Following the unprecedented magnitude outbreak of CHIK virus in La Réunion
in 2005, the present work constitutes the first anatomopathological report of myositis associated with CHIK virus infection in humans. Although the expression patterns of the few (patient#1) or numerous (patient#2) infiltrating cells is not specific and is consistent with a diagnosis of viral myositis such as Coxsackie virus
, these results constitute the first observation of a selective viral infection of muscle satellite cells in humans. Muscle satellite cells are myogenic precursor cells that persist in mature skeletal muscle as quiescent cells 
. They are located under the basal lamina of the muscle fiber and contribute myonuclei to growing muscle fibers by cell fusion. They are considered as the main, if not only, cell type responsible for postnatal muscle growth and repair 
. Because CHIK virus-infected cells have been observed three to four months after the acute crisis, we hypothesize that infection of precursor cells may have pathological consequences on long-term muscle physiology in patients. Consistent with this, susceptibility of satellite cells might be crucial for the physiopathology of CHIK virus infection in humans with a possible persistence of virus on muscle tissue leading to recurrent myalgia. Another conclusion of these observations is that sections from patient#2 showed more infiltrating cells (mainly macrophages and T cells) than patient#1, but less satellite cell immunoreactive for CHIK virus antigens. Since patient#2 corresponds to a more chronic stage of the disease, it can be hypothesized that some CHIK virus-infected satellite cells could be eliminated, either by a direct cytopathic effect or through the immune response.
The pathogenesis of CHIK virus infection in humans is still poorly understood. In a recent study, CHIK virus isolates from La Reunion outbreak were found to infect in vitro
human epithelial and endothelial cells, primary fibroblasts, and, to a lower extent monocyte-derived macrophages, but not primary lymphocytes and monocytes, nor monocyte-derived dendritic cells
Muscle cells have been proposed to be target cells for alphavirus infection
. Muscle necrosis has been observed during infection of both trout and salmon by alphaviruses such as Sleeping Disease Virus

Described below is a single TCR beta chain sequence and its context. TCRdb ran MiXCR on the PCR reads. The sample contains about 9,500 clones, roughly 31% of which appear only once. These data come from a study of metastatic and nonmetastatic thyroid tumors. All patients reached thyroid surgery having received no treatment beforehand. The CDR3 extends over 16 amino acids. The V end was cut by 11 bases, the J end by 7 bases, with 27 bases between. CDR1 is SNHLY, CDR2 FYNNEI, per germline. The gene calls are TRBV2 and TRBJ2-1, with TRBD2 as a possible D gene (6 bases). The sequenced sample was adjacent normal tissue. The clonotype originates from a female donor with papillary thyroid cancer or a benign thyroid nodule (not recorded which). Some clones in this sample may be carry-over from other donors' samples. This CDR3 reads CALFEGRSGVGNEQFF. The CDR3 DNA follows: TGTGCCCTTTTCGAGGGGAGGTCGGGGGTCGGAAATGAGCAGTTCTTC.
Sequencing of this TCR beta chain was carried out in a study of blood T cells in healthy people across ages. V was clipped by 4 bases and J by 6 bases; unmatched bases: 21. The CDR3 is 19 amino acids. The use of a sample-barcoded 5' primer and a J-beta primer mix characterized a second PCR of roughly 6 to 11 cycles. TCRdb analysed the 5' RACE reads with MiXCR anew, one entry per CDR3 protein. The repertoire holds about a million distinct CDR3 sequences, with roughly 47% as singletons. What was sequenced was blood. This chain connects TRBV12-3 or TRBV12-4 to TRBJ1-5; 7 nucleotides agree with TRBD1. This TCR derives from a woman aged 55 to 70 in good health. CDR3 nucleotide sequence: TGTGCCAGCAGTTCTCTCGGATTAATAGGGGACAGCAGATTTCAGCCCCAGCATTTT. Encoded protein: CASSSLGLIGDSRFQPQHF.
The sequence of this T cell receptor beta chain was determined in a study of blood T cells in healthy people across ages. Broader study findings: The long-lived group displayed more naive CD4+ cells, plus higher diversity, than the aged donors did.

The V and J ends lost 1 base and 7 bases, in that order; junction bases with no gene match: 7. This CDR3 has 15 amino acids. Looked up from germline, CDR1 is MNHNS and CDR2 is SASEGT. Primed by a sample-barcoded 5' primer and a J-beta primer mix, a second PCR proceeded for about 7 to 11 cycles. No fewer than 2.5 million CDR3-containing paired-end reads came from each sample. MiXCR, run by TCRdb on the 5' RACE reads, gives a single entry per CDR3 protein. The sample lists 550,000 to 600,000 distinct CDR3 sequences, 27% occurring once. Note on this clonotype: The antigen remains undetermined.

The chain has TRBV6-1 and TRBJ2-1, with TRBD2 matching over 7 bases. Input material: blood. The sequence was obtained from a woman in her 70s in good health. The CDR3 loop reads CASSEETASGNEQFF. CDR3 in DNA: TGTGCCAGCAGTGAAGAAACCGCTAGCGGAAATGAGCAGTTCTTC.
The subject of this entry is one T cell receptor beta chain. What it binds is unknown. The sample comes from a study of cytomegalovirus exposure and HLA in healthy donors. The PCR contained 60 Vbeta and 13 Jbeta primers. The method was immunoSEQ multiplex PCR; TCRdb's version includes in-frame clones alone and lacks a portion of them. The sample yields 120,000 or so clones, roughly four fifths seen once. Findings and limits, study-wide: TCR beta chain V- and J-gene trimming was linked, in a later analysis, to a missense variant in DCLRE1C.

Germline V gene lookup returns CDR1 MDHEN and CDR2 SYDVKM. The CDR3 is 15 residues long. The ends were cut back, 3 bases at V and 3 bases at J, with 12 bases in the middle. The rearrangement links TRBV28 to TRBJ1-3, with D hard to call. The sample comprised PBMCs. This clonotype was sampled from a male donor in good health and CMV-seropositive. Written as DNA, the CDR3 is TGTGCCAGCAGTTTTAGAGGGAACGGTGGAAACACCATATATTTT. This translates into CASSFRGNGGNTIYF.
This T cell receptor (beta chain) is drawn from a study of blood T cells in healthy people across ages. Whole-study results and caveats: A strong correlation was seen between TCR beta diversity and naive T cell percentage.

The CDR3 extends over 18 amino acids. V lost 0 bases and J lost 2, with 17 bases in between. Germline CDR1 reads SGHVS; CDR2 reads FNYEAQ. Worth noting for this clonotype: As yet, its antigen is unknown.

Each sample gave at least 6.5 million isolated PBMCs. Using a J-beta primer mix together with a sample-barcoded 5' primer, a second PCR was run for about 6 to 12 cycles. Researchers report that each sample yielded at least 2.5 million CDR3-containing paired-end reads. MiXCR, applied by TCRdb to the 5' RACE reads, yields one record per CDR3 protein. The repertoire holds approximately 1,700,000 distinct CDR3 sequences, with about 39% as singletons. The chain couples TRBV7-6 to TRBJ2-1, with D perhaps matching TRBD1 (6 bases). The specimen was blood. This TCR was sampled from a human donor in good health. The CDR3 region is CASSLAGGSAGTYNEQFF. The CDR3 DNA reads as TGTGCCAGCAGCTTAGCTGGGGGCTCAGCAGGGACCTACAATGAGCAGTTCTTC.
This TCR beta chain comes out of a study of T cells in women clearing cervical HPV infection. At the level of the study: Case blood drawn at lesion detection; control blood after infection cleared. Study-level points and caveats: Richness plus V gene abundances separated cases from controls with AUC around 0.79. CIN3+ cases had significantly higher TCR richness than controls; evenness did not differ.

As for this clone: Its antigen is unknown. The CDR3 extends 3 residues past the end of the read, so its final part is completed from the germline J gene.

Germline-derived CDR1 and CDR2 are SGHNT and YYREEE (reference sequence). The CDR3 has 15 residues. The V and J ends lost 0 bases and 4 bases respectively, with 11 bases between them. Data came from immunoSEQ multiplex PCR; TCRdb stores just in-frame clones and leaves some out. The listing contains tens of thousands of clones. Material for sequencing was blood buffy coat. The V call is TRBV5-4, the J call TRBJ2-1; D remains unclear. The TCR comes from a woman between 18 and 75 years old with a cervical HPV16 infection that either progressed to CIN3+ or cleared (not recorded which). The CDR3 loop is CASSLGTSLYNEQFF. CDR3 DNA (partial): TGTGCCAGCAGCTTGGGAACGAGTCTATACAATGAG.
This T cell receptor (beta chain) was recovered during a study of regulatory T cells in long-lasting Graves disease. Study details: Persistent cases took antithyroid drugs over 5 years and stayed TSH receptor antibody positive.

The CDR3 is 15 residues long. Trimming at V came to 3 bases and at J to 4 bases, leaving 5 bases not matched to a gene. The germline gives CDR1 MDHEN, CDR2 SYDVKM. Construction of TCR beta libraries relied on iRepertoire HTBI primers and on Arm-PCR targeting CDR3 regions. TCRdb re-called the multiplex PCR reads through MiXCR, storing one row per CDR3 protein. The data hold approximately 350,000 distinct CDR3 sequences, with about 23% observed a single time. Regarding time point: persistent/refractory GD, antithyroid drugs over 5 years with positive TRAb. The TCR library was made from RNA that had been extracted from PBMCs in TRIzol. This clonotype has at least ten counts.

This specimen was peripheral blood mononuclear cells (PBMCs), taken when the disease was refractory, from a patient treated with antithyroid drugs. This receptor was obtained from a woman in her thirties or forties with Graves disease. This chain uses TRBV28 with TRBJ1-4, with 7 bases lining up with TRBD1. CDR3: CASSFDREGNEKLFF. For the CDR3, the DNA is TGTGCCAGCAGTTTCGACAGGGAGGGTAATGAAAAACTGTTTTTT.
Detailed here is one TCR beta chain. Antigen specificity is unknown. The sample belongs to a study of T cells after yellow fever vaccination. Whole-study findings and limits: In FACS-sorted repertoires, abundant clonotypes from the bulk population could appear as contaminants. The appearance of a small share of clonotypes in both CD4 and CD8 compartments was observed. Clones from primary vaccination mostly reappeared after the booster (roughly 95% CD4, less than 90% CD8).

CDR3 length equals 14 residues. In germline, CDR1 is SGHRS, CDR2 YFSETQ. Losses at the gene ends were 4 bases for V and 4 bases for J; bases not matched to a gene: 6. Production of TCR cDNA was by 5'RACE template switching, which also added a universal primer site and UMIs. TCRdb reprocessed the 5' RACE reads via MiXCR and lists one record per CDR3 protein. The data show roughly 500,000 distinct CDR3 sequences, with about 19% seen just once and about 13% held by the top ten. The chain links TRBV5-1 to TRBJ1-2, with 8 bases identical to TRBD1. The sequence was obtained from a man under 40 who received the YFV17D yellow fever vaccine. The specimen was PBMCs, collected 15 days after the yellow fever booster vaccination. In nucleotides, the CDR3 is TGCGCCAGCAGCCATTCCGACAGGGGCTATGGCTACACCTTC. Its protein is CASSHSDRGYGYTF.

. Mayaro virus has been reported to induce myalgias in humans, and muscle necrosis in animal models
. Besides these alterations, alphavirus infection of muscle has also been reported, as Ross River Virus in a mouse model
, Getah virus that infects and induces degenerative changes in myofibers
, or Semliki Forest Virus that infects murine muscle cultures
. However, these studies were either performed on animal models, or only based on clinical observations in man, and the cellular target of virus infection was either not identified within the muscle, or identified as muscle fibers and/or infiltrating cells.
Our experimental model based on CHIK virus infection of human satellite cells may be useful to gain insights into the regulated expression of cell surface molecules which function as CHIK virus attachment factors or receptors. Indeed, such a regulation of a receptor to an alphavirus has already been reported, on mouse brain cells that express differentially a Sindbis virus receptor during development
The ability of CHIK virus to selectively infect progenitor cells involved in muscle repair provides new keys to our understanding of the long term evolution of pathogen-induced myopathies through necrosis, defects in muscle regeneration, and possibly the role of a viral reservoir in recurrent crises. In this context, further observations especially in patients suffering from recurrent crises of myalgia would provide precious data on chronic infections and necrosis/regeneration processes within the muscle, and would help to assess the relevance of persistently infected muscle cells in CHIK virus-infected patients.